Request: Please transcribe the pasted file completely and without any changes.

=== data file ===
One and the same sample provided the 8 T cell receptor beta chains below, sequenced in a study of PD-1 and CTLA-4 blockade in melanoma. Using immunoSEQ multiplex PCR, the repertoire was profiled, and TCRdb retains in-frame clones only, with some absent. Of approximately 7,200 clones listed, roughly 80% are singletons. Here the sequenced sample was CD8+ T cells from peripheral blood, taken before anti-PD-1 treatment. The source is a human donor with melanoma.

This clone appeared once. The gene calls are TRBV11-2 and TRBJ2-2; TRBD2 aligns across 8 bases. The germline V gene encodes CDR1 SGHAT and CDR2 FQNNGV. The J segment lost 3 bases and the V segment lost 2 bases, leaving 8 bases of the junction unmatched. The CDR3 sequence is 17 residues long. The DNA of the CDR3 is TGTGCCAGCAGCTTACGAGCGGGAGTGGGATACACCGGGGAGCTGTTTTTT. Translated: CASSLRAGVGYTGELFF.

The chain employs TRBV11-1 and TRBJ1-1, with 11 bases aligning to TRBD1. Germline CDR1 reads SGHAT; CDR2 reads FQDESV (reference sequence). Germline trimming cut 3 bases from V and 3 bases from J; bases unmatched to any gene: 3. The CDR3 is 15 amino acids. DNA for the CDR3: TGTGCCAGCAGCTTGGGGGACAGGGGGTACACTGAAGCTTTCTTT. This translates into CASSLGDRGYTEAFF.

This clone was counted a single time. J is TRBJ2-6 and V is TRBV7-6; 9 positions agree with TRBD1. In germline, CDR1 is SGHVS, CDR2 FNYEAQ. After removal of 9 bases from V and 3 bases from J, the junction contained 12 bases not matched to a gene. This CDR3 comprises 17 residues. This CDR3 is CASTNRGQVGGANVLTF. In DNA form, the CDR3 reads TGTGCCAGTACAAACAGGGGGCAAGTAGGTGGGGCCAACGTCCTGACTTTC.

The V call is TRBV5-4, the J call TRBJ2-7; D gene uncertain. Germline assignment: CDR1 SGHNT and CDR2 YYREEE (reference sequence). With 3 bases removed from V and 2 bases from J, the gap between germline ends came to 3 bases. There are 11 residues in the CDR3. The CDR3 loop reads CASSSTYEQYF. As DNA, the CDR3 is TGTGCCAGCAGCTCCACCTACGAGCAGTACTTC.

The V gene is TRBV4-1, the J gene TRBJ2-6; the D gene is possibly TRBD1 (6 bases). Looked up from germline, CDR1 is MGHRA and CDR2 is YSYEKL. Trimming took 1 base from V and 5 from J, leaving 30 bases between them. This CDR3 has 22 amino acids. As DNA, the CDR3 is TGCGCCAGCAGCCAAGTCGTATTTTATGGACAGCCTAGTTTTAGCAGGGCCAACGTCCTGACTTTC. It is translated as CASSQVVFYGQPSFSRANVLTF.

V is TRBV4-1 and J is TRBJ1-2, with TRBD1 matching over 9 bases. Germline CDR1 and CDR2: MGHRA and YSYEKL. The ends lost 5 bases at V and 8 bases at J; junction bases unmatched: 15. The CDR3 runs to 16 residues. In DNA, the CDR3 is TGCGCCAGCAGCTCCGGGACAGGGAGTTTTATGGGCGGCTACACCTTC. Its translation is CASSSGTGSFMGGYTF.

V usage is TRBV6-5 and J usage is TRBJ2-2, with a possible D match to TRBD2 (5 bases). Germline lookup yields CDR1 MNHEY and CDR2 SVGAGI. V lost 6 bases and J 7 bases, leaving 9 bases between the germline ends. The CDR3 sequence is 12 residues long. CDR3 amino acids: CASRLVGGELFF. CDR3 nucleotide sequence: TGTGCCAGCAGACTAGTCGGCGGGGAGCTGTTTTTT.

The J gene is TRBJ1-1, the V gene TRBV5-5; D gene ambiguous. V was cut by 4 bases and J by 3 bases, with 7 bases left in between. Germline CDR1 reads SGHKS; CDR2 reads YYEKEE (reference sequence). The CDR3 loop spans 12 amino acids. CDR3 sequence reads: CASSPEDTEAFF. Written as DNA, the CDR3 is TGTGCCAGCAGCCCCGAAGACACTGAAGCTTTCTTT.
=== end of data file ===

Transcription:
One and the same sample provided the 8 T cell receptor beta chains below, sequenced in a study of PD-1 and CTLA-4 blockade in melanoma. Using immunoSEQ multiplex PCR, the repertoire was profiled, and TCRdb retains in-frame clones only, with some absent. Of approximately 7,200 clones listed, roughly 80% are singletons. Here the sequenced sample was CD8+ T cells from peripheral blood, taken before anti-PD-1 treatment. The source is a human donor with melanoma.

This clone appeared once. The gene calls are TRBV11-2 and TRBJ2-2; TRBD2 aligns across 8 bases. The germline V gene encodes CDR1 SGHAT and CDR2 FQNNGV. The J segment lost 3 bases and the V segment lost 2 bases, leaving 8 bases of the junction unmatched. The CDR3 sequence is 17 residues long. The DNA of the CDR3 is TGTGCCAGCAGCTTACGAGCGGGAGTGGGATACACCGGGGAGCTGTTTTTT. Translated: CASSLRAGVGYTGELFF.

The chain employs TRBV11-1 and TRBJ1-1, with 11 bases aligning to TRBD1. Germline CDR1 reads SGHAT; CDR2 reads FQDESV (reference sequence). Germline trimming cut 3 bases from V and 3 bases from J; bases unmatched to any gene: 3. The CDR3 is 15 amino acids. DNA for the CDR3: TGTGCCAGCAGCTTGGGGGACAGGGGGTACACTGAAGCTTTCTTT. This translates into CASSLGDRGYTEAFF.

This clone was counted a single time. J is TRBJ2-6 and V is TRBV7-6; 9 positions agree with TRBD1. In germline, CDR1 is SGHVS, CDR2 FNYEAQ. After removal of 9 bases from V and 3 bases from J, the junction contained 12 bases not matched to a gene. This CDR3 comprises 17 residues. This CDR3 is CASTNRGQVGGANVLTF. In DNA form, the CDR3 reads TGTGCCAGTACAAACAGGGGGCAAGTAGGTGGGGCCAACGTCCTGACTTTC.

The V call is TRBV5-4, the J call TRBJ2-7; D gene uncertain. Germline assignment: CDR1 SGHNT and CDR2 YYREEE (reference sequence). With 3 bases removed from V and 2 bases from J, the gap between germline ends came to 3 bases. There are 11 residues in the CDR3. The CDR3 loop reads CASSSTYEQYF. As DNA, the CDR3 is TGTGCCAGCAGCTCCACCTACGAGCAGTACTTC.

The V gene is TRBV4-1, the J gene TRBJ2-6; the D gene is possibly TRBD1 (6 bases). Looked up from germline, CDR1 is MGHRA and CDR2 is YSYEKL. Trimming took 1 base from V and 5 from J, leaving 30 bases between them. This CDR3 has 22 amino acids. As DNA, the CDR3 is TGCGCCAGCAGCCAAGTCGTATTTTATGGACAGCCTAGTTTTAGCAGGGCCAACGTCCTGACTTTC. It is translated as CASSQVVFYGQPSFSRANVLTF.

V is TRBV4-1 and J is TRBJ1-2, with TRBD1 matching over 9 bases. Germline CDR1 and CDR2: MGHRA and YSYEKL. The ends lost 5 bases at V and 8 bases at J; junction bases unmatched: 15. The CDR3 runs to 16 residues. In DNA, the CDR3 is TGCGCCAGCAGCTCCGGGACAGGGAGTTTTATGGGCGGCTACACCTTC. Its translation is CASSSGTGSFMGGYTF.

V usage is TRBV6-5 and J usage is TRBJ2-2, with a possible D match to TRBD2 (5 bases). Germline lookup yields CDR1 MNHEY and CDR2 SVGAGI. V lost 6 bases and J 7 bases, leaving 9 bases between the germline ends. The CDR3 sequence is 12 residues long. CDR3 amino acids: CASRLVGGELFF. CDR3 nucleotide sequence: TGTGCCAGCAGACTAGTCGGCGGGGAGCTGTTTTTT.

The J gene is TRBJ1-1, the V gene TRBV5-5; D gene ambiguous. V was cut by 4 bases and J by 3 bases, with 7 bases left in between. Germline CDR1 reads SGHKS; CDR2 reads YYEKEE (reference sequence). The CDR3 loop spans 12 amino acids. CDR3 sequence reads: CASSPEDTEAFF. Written as DNA, the CDR3 is TGTGCCAGCAGCCCCGAAGACACTGAAGCTTTCTTT.